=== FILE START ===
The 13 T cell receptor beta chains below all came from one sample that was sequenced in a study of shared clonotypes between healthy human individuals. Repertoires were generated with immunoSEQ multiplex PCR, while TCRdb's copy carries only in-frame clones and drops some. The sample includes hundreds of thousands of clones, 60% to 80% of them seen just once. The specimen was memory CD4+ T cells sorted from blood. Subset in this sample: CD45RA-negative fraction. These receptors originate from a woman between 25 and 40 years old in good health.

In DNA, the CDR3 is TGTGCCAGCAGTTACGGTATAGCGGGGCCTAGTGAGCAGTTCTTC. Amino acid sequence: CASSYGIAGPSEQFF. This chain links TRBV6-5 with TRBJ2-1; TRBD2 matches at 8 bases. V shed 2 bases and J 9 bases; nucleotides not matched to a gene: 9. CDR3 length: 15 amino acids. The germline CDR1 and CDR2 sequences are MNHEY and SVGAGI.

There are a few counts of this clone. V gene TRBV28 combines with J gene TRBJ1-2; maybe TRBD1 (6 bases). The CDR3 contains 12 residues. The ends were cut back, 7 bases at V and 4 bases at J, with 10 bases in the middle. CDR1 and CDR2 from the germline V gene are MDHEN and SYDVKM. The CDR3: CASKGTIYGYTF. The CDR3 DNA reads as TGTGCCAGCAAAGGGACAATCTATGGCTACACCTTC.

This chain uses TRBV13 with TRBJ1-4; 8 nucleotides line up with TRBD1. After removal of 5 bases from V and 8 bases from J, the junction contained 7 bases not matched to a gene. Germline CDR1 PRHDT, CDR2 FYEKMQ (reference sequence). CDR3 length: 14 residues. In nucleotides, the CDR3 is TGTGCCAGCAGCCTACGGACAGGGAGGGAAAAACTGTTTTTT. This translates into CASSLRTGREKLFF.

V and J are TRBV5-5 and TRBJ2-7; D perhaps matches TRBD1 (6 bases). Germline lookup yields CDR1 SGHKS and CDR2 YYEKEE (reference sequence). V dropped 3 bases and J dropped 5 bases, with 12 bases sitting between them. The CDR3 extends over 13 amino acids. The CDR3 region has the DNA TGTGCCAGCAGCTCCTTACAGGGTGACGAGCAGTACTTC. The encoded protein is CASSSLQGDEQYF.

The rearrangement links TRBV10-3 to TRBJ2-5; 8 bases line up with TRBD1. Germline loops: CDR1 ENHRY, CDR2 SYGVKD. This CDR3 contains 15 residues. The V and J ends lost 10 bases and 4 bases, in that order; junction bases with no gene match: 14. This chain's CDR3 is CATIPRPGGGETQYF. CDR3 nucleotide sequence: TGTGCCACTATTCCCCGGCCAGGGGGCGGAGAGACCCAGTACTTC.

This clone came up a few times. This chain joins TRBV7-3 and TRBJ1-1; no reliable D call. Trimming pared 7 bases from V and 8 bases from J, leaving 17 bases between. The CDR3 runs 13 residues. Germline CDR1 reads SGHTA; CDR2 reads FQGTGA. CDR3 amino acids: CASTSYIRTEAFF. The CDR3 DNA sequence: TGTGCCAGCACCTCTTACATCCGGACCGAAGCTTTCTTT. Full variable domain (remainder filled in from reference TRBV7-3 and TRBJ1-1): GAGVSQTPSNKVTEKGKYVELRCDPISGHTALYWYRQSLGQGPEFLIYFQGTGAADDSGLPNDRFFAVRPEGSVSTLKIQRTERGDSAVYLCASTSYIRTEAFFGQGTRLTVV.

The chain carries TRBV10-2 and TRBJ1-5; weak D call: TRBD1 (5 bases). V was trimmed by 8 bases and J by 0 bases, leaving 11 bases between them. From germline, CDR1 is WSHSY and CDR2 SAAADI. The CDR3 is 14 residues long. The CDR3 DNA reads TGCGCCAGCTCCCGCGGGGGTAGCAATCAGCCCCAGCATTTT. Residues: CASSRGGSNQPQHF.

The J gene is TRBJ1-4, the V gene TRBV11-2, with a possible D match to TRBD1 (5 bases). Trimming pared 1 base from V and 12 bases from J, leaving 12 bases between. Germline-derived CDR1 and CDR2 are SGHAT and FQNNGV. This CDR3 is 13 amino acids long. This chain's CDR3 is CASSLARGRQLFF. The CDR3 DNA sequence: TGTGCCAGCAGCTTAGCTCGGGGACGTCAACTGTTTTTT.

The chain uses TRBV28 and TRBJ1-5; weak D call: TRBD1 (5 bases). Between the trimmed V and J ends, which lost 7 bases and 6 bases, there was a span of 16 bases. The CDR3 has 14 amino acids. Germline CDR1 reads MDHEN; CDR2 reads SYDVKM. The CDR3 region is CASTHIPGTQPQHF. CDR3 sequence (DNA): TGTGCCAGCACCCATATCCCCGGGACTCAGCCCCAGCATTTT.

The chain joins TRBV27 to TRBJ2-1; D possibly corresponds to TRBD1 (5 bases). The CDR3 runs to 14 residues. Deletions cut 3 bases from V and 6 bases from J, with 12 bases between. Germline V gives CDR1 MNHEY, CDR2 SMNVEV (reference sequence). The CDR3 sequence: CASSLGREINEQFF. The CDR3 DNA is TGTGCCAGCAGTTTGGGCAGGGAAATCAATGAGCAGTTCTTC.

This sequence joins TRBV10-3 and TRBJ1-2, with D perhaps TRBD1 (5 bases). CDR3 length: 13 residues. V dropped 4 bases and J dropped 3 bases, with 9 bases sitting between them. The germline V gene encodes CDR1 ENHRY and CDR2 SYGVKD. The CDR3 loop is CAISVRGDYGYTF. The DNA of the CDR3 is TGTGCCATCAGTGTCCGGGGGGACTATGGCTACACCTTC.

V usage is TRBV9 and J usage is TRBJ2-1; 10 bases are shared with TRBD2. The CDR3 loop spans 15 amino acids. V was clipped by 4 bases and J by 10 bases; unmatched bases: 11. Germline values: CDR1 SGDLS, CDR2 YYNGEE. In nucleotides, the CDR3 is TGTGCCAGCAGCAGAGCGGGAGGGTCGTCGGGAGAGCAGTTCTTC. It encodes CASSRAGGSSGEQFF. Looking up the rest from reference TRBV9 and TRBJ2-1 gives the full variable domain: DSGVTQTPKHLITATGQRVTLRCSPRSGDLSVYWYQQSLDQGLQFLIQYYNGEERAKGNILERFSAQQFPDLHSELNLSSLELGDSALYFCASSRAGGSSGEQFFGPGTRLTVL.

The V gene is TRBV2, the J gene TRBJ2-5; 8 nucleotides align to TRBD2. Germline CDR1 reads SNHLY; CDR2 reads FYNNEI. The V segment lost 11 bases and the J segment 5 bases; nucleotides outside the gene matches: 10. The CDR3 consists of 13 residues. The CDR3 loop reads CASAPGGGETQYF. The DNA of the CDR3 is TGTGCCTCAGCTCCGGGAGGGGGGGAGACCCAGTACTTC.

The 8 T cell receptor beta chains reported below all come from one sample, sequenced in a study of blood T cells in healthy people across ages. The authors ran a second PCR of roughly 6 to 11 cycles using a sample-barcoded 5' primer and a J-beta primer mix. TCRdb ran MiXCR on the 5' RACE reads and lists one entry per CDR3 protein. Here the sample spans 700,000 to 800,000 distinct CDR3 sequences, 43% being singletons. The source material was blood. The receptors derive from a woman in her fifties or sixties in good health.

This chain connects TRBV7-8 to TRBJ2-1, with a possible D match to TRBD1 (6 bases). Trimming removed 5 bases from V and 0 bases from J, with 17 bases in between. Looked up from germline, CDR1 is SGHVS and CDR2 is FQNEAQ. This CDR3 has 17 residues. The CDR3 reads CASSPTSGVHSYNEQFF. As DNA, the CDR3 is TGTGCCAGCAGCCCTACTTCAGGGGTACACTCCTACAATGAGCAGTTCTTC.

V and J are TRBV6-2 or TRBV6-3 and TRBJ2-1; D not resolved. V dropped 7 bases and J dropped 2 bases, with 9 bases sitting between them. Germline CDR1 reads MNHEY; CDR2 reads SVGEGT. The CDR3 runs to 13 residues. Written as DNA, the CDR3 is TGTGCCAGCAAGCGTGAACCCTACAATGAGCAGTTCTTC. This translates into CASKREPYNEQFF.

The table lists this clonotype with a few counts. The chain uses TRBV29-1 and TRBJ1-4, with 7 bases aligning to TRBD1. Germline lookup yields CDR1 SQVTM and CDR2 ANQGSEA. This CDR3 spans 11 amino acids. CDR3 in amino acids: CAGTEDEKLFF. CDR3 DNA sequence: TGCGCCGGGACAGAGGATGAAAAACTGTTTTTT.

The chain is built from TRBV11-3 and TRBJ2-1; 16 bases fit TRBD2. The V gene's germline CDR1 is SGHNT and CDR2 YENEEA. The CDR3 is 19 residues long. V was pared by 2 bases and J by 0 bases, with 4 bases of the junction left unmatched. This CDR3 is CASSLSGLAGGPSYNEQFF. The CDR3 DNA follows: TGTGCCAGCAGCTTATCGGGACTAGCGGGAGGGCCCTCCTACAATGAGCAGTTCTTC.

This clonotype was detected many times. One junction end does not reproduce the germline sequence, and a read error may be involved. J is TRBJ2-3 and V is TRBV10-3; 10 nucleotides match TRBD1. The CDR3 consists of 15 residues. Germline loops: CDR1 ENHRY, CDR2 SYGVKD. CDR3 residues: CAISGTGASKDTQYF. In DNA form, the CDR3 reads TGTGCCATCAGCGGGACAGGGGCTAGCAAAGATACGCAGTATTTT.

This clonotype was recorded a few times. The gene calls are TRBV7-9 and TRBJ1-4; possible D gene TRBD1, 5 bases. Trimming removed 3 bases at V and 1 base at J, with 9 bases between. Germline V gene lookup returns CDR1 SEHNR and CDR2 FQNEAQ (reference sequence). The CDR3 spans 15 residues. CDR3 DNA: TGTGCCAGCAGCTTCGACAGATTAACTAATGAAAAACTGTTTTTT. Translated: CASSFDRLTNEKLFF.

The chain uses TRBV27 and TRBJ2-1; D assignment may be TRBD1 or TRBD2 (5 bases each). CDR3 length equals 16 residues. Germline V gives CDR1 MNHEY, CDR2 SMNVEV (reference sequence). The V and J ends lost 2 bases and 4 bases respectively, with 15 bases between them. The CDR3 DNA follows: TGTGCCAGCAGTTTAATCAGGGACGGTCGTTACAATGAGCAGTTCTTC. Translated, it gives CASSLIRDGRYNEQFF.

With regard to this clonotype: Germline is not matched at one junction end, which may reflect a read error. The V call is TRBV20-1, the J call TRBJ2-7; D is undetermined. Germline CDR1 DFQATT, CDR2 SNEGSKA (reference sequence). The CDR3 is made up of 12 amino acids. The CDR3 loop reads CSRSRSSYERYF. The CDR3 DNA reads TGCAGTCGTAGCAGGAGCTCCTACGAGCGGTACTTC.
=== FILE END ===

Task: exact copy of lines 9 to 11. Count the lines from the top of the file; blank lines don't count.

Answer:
The J gene is TRBJ1-4, the V gene TRBV11-2, with a possible D match to TRBD1 (5 bases). Trimming pared 1 base from V and 12 bases from J, leaving 12 bases between. Germline-derived CDR1 and CDR2 are SGHAT and FQNNGV. This CDR3 is 13 amino acids long. This chain's CDR3 is CASSLARGRQLFF. The CDR3 DNA sequence: TGTGCCAGCAGCTTAGCTCGGGGACGTCAACTGTTTTTT.

The chain uses TRBV28 and TRBJ1-5; weak D call: TRBD1 (5 bases). Between the trimmed V and J ends, which lost 7 bases and 6 bases, there was a span of 16 bases. The CDR3 has 14 amino acids. Germline CDR1 reads MDHEN; CDR2 reads SYDVKM. The CDR3 region is CASTHIPGTQPQHF. CDR3 sequence (DNA): TGTGCCAGCACCCATATCCCCGGGACTCAGCCCCAGCATTTT.

The chain joins TRBV27 to TRBJ2-1; D possibly corresponds to TRBD1 (5 bases). The CDR3 runs to 14 residues. Deletions cut 3 bases from V and 6 bases from J, with 12 bases between. Germline V gives CDR1 MNHEY, CDR2 SMNVEV (reference sequence). The CDR3 sequence: CASSLGREINEQFF. The CDR3 DNA is TGTGCCAGCAGTTTGGGCAGGGAAATCAATGAGCAGTTCTTC.